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$6 Solar Cooker Wins $75K Climate Change Prize

Posted By Yuka Yoneda On April 10, 2009 @ 5:00 am In DIY,Water Issues | 9 Comments

kyoto box, cardboard solar cooker, john bohmer, greenhouse effect technology, clean water, cooking water, lumber for heating, climate change challenge, global warming [1]

Think humankind discovering fire was revolutionary? How about a cardboard box that uses the sun’s rays to cook without burning firewood? That’s precisely what the Kyoto Box [2], a cardboard solar cooker, can do. Made out of basic, 5th-grade-science-experiment type materials, the Kyoto box solar cooker offers a life-altering solution for thousands of people: the ability to cook and heat water without burning wood. So how does it work? Inventor John Bohmer says the box uses “the greenhouse effect for something good.”

The Kyoto Box [2] consists of two cardboard boxes, one which Bohmer’s own 5-year-old daughter helped him paint black, and another covered with tin foil to help concentrate the sun’s rays. A plexiglass cover is used to trap heat inside making it possible for the box to boil and bake, but not fry, so it is arguable that it is healthy as well.  The Kyoto Box is already in production at a factory in Nairobi, and Bohmer hopes to offer a the box in a recycled plastic form in the future. The cost of the box will be a mere 5 euros.

kyoto box, cardboard solar cooker, john bohmer, greenhouse effect technology, clean water, cooking water, lumber for heating, climate change challenge, global warming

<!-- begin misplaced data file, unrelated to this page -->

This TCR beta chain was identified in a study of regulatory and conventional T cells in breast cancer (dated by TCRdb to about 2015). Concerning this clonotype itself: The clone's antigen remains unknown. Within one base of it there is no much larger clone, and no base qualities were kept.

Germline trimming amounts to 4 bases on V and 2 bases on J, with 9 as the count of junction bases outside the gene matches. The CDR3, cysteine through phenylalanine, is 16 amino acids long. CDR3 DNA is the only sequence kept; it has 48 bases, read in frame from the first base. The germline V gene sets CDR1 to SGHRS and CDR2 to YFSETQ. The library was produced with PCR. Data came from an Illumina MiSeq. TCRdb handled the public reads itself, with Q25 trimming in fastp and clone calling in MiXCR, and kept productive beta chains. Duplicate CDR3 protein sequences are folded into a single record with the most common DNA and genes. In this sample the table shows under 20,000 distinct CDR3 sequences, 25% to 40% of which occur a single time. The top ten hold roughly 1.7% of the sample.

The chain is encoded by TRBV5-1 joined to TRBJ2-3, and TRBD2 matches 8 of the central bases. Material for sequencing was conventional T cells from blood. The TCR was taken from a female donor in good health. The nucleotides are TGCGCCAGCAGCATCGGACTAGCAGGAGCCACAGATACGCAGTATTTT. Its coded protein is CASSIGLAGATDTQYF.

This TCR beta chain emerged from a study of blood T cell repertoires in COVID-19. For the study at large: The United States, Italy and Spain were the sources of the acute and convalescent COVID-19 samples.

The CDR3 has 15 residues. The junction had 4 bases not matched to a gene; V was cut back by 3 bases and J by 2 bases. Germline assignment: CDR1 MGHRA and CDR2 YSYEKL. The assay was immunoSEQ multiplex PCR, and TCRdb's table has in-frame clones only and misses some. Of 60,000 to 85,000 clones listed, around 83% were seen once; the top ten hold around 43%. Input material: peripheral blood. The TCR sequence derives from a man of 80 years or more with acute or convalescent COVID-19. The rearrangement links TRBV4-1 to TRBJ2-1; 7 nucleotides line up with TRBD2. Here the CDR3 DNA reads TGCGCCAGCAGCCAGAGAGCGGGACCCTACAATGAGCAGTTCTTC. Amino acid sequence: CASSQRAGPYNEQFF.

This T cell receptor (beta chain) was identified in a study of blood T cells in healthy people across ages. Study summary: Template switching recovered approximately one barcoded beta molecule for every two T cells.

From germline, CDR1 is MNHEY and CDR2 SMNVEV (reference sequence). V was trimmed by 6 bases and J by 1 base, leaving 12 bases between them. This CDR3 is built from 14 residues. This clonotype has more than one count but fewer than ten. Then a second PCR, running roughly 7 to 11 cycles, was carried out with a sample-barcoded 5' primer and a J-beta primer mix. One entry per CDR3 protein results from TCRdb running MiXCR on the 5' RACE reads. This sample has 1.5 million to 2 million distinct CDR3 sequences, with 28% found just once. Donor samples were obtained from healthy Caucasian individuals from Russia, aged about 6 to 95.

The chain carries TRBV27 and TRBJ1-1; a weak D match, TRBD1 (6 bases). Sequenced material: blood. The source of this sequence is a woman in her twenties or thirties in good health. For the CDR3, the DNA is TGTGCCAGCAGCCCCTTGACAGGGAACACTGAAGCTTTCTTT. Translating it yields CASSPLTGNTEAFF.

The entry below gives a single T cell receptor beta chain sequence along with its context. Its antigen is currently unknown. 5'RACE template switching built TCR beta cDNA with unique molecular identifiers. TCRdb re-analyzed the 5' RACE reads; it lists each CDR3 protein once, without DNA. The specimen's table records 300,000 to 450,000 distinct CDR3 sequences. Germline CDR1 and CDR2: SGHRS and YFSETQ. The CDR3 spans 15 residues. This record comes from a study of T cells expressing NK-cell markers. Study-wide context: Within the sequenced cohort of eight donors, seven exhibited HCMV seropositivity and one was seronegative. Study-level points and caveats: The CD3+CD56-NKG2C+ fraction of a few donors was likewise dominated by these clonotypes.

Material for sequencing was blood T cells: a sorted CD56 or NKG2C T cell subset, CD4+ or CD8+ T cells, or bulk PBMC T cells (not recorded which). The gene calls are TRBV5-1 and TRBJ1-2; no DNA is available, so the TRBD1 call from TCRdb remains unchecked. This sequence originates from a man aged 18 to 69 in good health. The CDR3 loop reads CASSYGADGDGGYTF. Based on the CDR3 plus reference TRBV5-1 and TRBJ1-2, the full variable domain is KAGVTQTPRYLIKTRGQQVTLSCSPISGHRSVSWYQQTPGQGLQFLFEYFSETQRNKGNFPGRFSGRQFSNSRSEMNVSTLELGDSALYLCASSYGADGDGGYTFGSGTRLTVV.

The idea for the Kyoto Box came from Kenyan-based inventor John Bohmer’s desire to create a cooking apparatus that would eliminate the need to burn lumber, which not only leads to deforestation but also emits harmful CO2. Judges of Forum for the Future’s Climate Change Challenge [3] were certainly impressed by the ability of the box to alleviate global warming issues, but were even more keen on the what the Kyoto Box could mean to parts of the world where finding lumber to cook with and clean water to drink is an everyday struggle.

Photos courtesy of FastCompany.com [4] and FT.com [5].

+ The Kyoto Box Solar Cooker [2]

NOTE: Updates [6] have revealed that the Kyoto Box is just one version of a solar cardboard cooker. Other examples can be found here [7] and here, [8] or through a google search.


Article printed from Inhabitat – Sustainable Design Innovation, Eco Architecture, Green Building: http://inhabitat.com

URL to article: http://inhabitat.com/kyoto-box-wins-climate-change-challenge/

URLs in this post:

[1] Image: http://www.inhabitat.com/?p=23859

[2] Kyoto Box: http://news.bbc.co.uk/2/hi/science/nature/7991654.stm

[3] Forum for the Future’s Climate Change Challenge: http://www.forumforthefuture.org/FT-climate-challenge

[4] FastCompany.com: http://www.fastcompany.com/

[5] FT.com: http://www.ft.com/cms/s/0/966a21fa-13ae-11de-9e32-0000779fd2ac.html?nclick_check=1

[6] Updates: http://www.fastcompany.com/blog/ariel-schwartz/sustainability/kyoto-box-wins-climate-change-challenge

[7] here: http://www.thedailygreen.com/green-homes/blogs/diy-hacks/diy-solar-oven-460611

[8] here,: http://www.ecofriend.org/entry/diy-fun-panel-solar-cooker-for-an-eco-chef-with-uber-green-thumb/

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